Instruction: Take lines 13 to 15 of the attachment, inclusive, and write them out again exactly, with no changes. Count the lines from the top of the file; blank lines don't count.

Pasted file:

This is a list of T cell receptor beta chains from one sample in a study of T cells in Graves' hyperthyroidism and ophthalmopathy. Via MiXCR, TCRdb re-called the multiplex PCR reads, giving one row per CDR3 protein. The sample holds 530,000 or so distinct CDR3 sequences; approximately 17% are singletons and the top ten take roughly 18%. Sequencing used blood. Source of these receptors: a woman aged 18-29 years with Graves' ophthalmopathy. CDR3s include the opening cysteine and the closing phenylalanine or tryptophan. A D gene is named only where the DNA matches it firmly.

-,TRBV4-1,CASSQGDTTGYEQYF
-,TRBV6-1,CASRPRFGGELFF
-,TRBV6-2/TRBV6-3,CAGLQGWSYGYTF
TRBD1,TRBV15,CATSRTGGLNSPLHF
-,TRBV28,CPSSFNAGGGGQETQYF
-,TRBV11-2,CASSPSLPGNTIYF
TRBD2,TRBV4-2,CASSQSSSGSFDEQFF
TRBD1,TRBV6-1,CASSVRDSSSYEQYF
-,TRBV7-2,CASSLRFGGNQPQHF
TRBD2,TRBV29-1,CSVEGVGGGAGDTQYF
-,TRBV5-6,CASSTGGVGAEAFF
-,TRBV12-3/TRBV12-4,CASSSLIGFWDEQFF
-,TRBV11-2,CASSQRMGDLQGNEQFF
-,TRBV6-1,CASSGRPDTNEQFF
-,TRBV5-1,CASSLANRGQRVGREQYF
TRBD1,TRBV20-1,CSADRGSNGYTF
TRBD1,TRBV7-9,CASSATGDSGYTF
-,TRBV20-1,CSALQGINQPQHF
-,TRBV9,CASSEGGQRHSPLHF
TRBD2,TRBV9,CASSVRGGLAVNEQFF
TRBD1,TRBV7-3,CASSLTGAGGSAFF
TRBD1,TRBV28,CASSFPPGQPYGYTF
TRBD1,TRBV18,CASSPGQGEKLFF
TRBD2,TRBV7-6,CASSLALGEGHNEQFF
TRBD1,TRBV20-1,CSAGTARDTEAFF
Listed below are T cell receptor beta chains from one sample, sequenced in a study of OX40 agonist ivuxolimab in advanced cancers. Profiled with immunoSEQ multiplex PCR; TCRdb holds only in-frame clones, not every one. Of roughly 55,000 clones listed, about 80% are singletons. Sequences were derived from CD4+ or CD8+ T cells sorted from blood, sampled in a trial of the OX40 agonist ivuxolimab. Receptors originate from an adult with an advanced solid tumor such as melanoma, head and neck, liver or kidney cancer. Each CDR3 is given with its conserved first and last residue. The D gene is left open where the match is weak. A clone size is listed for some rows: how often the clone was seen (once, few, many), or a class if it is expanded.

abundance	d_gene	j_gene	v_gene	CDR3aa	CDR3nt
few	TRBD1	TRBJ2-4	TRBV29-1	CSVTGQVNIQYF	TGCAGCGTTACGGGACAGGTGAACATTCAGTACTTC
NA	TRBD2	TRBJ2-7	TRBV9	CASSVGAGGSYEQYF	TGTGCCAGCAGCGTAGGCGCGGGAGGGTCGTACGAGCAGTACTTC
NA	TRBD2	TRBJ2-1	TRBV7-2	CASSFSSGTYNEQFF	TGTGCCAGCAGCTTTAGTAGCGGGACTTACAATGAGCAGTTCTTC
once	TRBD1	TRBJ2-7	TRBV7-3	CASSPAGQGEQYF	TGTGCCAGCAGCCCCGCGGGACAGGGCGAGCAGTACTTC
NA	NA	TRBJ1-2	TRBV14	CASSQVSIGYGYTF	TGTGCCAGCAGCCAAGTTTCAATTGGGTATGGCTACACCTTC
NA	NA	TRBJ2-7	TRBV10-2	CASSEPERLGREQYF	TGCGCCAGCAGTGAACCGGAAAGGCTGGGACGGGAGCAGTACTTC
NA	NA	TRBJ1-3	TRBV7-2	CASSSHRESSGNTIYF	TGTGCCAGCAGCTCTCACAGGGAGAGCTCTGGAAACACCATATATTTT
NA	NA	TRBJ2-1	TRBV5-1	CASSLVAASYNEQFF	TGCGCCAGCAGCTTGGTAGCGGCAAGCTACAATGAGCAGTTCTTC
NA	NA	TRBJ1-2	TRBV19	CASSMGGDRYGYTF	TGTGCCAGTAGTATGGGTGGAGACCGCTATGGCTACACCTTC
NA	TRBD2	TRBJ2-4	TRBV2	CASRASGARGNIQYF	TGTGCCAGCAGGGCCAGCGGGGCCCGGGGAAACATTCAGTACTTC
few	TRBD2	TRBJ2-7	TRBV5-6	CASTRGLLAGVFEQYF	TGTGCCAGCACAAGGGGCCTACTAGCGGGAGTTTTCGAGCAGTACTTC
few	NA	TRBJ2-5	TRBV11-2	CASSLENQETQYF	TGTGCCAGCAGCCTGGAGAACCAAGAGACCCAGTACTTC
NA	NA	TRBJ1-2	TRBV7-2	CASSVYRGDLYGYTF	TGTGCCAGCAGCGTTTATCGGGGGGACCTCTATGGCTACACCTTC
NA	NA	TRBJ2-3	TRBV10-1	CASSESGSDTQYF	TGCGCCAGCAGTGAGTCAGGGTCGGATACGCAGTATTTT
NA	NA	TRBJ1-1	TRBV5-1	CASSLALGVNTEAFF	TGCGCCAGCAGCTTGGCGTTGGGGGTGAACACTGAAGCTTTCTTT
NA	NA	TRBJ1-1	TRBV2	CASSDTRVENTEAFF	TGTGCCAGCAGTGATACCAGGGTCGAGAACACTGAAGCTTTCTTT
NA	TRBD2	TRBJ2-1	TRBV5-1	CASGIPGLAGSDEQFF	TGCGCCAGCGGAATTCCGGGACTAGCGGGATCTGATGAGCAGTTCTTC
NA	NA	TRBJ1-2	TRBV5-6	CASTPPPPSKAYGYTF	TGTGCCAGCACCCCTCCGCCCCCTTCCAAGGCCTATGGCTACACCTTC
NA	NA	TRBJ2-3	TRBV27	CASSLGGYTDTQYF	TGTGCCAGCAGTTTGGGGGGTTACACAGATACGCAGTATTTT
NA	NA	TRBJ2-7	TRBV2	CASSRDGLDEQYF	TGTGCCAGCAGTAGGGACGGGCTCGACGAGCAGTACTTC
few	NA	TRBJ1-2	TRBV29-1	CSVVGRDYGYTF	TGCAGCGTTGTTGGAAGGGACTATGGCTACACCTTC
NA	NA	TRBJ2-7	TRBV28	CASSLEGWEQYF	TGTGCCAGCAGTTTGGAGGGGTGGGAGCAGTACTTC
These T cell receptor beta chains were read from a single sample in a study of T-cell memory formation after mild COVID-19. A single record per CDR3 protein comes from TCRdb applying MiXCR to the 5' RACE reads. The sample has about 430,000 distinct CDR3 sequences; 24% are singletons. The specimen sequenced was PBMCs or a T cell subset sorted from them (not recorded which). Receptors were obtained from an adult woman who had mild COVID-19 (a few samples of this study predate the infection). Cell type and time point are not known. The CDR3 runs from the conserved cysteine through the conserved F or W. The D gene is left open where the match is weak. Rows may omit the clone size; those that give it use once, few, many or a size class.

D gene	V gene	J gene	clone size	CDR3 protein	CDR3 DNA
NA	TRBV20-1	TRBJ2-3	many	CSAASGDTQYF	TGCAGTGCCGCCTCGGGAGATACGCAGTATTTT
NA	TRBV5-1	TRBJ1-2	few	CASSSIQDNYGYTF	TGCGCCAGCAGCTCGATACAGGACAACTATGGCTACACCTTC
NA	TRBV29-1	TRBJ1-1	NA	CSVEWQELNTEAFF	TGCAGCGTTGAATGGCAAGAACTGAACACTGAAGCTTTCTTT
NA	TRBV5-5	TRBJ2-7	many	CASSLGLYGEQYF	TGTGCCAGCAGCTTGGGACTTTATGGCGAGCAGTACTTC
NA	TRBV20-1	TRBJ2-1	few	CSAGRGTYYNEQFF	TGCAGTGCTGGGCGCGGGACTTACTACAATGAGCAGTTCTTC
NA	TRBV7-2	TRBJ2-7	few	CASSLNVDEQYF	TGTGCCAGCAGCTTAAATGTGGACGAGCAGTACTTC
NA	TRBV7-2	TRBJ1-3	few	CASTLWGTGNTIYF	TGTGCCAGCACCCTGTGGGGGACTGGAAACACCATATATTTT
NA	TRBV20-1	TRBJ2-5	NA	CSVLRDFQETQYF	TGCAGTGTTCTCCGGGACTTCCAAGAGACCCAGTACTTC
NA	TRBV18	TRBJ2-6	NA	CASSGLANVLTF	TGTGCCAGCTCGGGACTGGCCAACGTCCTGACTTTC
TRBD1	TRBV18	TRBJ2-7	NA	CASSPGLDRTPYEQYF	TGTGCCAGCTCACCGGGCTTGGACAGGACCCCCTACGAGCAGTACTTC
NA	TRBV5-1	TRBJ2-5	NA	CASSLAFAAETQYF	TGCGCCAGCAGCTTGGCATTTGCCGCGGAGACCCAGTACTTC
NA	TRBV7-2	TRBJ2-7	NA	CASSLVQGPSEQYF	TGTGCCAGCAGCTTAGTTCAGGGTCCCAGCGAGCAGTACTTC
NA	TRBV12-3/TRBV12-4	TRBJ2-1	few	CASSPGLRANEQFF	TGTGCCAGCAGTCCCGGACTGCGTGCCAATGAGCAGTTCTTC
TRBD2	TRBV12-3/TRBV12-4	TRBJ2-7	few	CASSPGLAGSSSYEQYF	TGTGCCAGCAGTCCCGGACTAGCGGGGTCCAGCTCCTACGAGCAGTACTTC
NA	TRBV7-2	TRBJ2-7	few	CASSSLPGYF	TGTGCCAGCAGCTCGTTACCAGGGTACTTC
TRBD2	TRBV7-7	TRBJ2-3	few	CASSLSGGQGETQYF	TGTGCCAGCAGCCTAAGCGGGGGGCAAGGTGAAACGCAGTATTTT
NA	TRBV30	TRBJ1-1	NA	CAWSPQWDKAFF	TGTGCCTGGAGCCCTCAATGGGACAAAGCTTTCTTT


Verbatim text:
-,TRBV12-3/TRBV12-4,CASSSLIGFWDEQFF
-,TRBV11-2,CASSQRMGDLQGNEQFF
-,TRBV6-1,CASSGRPDTNEQFF